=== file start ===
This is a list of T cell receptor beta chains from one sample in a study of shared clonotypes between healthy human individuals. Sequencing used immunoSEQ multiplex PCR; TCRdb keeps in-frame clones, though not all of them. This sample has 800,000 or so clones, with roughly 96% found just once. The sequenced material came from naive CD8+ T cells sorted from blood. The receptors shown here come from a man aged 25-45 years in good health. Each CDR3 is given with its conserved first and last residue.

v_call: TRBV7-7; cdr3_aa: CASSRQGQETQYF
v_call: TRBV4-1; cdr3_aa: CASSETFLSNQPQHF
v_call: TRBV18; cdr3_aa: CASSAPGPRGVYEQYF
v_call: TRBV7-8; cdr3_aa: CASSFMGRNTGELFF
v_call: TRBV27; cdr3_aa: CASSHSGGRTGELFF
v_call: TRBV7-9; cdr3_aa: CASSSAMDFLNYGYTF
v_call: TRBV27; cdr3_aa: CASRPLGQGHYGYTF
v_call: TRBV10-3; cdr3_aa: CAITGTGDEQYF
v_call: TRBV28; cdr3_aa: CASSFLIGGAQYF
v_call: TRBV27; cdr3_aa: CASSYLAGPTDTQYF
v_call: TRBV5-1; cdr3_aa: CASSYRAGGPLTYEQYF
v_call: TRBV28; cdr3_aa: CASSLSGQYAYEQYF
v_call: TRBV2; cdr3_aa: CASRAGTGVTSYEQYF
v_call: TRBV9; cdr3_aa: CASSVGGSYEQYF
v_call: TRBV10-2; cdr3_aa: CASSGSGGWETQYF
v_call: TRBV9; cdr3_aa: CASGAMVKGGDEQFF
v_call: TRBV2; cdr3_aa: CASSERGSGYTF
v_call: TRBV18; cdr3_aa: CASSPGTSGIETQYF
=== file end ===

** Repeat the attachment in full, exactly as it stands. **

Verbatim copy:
This is a list of T cell receptor beta chains from one sample in a study of shared clonotypes between healthy human individuals. Sequencing used immunoSEQ multiplex PCR; TCRdb keeps in-frame clones, though not all of them. This sample has 800,000 or so clones, with roughly 96% found just once. The sequenced material came from naive CD8+ T cells sorted from blood. The receptors shown here come from a man aged 25-45 years in good health. Each CDR3 is given with its conserved first and last residue.

v_call: TRBV7-7; cdr3_aa: CASSRQGQETQYF
v_call: TRBV4-1; cdr3_aa: CASSETFLSNQPQHF
v_call: TRBV18; cdr3_aa: CASSAPGPRGVYEQYF
v_call: TRBV7-8; cdr3_aa: CASSFMGRNTGELFF
v_call: TRBV27; cdr3_aa: CASSHSGGRTGELFF
v_call: TRBV7-9; cdr3_aa: CASSSAMDFLNYGYTF
v_call: TRBV27; cdr3_aa: CASRPLGQGHYGYTF
v_call: TRBV10-3; cdr3_aa: CAITGTGDEQYF
v_call: TRBV28; cdr3_aa: CASSFLIGGAQYF
v_call: TRBV27; cdr3_aa: CASSYLAGPTDTQYF
v_call: TRBV5-1; cdr3_aa: CASSYRAGGPLTYEQYF
v_call: TRBV28; cdr3_aa: CASSLSGQYAYEQYF
v_call: TRBV2; cdr3_aa: CASRAGTGVTSYEQYF
v_call: TRBV9; cdr3_aa: CASSVGGSYEQYF
v_call: TRBV10-2; cdr3_aa: CASSGSGGWETQYF
v_call: TRBV9; cdr3_aa: CASGAMVKGGDEQFF
v_call: TRBV2; cdr3_aa: CASSERGSGYTF
v_call: TRBV18; cdr3_aa: CASSPGTSGIETQYF